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The Story Book of Science by  Jean Henri Fabre

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CHAPTER LXXI

THE SPIRAL SNAIL

[349]

"W
HEN the snail crawls, it bears aloft, as you know, four horns."

"Horns that come out and go in at will," added Jules.

"Horns that the animal turns every way," said Emile, "when you put the shell on the live coals. Then the snail sings be-be-be-eou-eou."

"Stop that cruel play, my child. The snail does not sing; it is complaining, in its own way, of the fiery tortures. Its slime, coagulated by the heat, first swells and then shrinks, and the air that escapes by little puffs produces that dying wail.

"In one of La Fontaine's fables, where there are so many good things about animals, he tells us that the lion, wounded by a horned animal,

"Straight banished from his realm, 't is said,

All sorts of beasts with horns—

Rams, bulls, goats, stags, and unicorns.

Such brutes all promptly fled.

A hare, the shadow of his ears perceiving,

Could hardly help believing

That some vile spy for horns would take them,

And food for accusation make them.

Adieu, said he, my neighbor cricket;

I take my foreign ticket.

My ears, should I stay here,

[350] Will turn to horns, I fear;

And were they shorter than a bird's,

I fear the effect of words.

These horns! the cricket answered; why,

God made them ears; who can deny?

Yes, said the coward, still they 'll make them horns,

And horns, perhaps, of unicorns!

In vain shall I protest.

"This hare evidently exaggerated things. Its ears have remained ears, to all observers. We do not know whether the snail exiled himself in these circumstances; man is almost unanimous in regarding as horns what the snail bears on its forehead. 'You call those horns!' the cricket would have exclaimed, being better advised than man; 'you must take me for a fool.' "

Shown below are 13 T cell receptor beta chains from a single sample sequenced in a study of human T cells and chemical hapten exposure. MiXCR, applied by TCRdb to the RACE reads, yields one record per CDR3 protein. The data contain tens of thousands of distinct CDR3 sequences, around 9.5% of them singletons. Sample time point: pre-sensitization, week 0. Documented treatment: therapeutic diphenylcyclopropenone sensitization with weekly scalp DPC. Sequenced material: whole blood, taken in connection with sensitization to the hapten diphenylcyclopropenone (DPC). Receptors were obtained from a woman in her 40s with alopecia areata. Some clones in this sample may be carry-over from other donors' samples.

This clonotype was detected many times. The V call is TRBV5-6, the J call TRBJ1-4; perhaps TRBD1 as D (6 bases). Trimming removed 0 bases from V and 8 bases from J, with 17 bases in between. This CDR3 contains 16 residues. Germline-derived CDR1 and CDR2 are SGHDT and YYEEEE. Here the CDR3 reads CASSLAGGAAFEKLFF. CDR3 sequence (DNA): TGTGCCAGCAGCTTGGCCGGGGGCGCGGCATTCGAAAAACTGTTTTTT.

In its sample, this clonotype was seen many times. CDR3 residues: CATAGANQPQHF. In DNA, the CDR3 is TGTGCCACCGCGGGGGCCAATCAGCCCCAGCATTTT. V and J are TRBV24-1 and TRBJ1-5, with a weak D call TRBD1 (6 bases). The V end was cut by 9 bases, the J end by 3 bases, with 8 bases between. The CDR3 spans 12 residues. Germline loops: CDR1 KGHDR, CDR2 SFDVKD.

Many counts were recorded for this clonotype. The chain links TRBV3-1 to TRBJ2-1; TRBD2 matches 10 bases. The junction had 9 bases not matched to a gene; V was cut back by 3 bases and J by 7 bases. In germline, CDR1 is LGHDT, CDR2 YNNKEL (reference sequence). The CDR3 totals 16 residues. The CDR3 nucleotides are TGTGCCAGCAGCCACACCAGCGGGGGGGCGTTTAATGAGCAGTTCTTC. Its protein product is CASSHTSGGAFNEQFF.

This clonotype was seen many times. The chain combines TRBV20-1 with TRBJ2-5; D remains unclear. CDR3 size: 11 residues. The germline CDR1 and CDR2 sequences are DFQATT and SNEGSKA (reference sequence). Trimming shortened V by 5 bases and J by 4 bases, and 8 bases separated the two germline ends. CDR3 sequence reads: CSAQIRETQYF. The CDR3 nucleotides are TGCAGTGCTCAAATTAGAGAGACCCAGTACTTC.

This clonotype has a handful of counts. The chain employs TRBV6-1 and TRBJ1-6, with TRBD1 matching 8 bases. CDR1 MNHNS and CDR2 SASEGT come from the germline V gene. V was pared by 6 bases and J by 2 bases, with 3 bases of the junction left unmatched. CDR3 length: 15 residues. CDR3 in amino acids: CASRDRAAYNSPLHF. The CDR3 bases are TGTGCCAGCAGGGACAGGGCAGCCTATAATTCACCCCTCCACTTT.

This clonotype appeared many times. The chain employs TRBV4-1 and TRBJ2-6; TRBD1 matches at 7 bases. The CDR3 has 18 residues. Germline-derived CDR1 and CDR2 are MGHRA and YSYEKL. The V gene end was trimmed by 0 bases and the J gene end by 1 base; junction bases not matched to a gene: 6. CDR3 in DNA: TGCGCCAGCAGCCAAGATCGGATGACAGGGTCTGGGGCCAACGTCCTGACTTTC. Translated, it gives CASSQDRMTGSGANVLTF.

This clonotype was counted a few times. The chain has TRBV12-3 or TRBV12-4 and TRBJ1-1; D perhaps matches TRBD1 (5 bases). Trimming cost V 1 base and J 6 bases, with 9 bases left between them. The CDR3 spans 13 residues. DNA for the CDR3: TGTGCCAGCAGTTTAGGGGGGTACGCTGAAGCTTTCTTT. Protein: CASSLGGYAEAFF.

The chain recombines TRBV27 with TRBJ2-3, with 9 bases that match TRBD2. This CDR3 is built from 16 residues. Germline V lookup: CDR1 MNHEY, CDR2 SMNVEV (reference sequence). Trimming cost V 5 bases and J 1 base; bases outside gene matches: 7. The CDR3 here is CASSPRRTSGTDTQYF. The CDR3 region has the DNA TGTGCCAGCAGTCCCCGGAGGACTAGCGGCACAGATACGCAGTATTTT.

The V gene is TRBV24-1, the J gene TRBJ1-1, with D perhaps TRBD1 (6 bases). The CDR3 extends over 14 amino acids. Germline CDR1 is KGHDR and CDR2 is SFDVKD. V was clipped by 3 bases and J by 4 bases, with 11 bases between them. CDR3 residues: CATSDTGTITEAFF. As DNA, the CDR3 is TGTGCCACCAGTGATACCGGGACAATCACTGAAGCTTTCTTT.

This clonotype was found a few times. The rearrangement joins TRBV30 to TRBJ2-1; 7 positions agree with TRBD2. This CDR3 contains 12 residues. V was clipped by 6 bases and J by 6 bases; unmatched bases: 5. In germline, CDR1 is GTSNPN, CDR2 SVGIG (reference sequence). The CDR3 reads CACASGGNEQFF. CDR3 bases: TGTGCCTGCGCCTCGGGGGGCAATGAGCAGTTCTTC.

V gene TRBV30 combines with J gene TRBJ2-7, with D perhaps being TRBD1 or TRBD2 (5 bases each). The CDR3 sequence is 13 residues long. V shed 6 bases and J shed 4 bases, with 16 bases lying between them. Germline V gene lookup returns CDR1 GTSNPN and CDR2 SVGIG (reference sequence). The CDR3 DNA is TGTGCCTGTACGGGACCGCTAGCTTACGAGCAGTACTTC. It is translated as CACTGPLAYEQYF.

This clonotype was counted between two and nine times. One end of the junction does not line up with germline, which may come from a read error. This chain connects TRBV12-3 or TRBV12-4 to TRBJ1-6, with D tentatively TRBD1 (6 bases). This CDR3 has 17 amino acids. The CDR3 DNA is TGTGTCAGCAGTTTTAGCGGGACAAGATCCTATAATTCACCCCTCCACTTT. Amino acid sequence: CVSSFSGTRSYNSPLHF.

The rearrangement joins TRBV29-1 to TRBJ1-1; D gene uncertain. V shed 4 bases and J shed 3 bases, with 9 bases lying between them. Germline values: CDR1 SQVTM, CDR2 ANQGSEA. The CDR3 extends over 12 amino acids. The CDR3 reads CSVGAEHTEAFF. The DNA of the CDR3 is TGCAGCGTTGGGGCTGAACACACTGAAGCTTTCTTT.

"Then they are not horns?" asked Jules.

"No, my dear. They are at once hands, eyes, nose, and a cane for the blind. They are called tentacles. There are two pairs of unequal length. The upper pair is the longer and more remarkable.

"Right at the end of each long tentacle you see a little black point. It is an eye as complete as that of the horse and ox, in spite of its minute dimensions. What is necessary for making an eye, you are far from suspecting. It is so complicated I will not try to tell you. And yet it is all to be found in that little black point that is scarcely visible. That is not all: beside the eye is a nose, that is to say an organ especially sensitive to odors. The [351] snail sees and smells with the tips of its long tentacles."

"I have noticed that if you bring anything near the snail's long horns, the animal draws them in."

"This combination of nose and eye can retreat, advance, go to meet an object, and catch odors from all sides. To find a similar nose, you must go from a snail to an elephant, whose trunk is an exceptionally long nose. But how much superior
[Illustration]
Elephant
the snail's is to the elephant's! Sensitive to odors and light, eye and nose at the same time, it can retire within itself like the finger of a glove, disappear by reëntering the animal's body, or come out from under the skin and lengthen itself like a telescope."

"I have often seen how the snail pulls his horns in," observed Emile. "They fold back inward and seem to bury themselves under the skin. When anything annoys it, the animal puts its nose and eyes into its pocket."

"Precisely. To protect ourselves from too strong a light or an unpleasant odor, we shut our pupils and stop up our nose. The snail, if the light troubles [352] or some smell displeases it, sheathes eyes and nose in their covering; it puts them into its pocket, as Emile says."

"It is an ingenious way," Claire remarked.

"You said, too," interposed Jules, "that the horns served it as a blindman's cane."

"The animal is blind when it has drawn in its upper tentacles, partly or wholly; it then has only the two lower ones, which explore objects by the touch better than does the cane of a blind man, for they are very sensitive. The two upper tentacles, besides their functions of eye and nose, also play the part of blindman's cane, or, better still, that of a finger that touches and recognizes objects. You see, little Emile, one does not know everything about a snail when one knows its wail on the fire."

"I see. Who of us would have suspected that those horns are eyes, nose, blindman's cane, fingers, all at the same time?"


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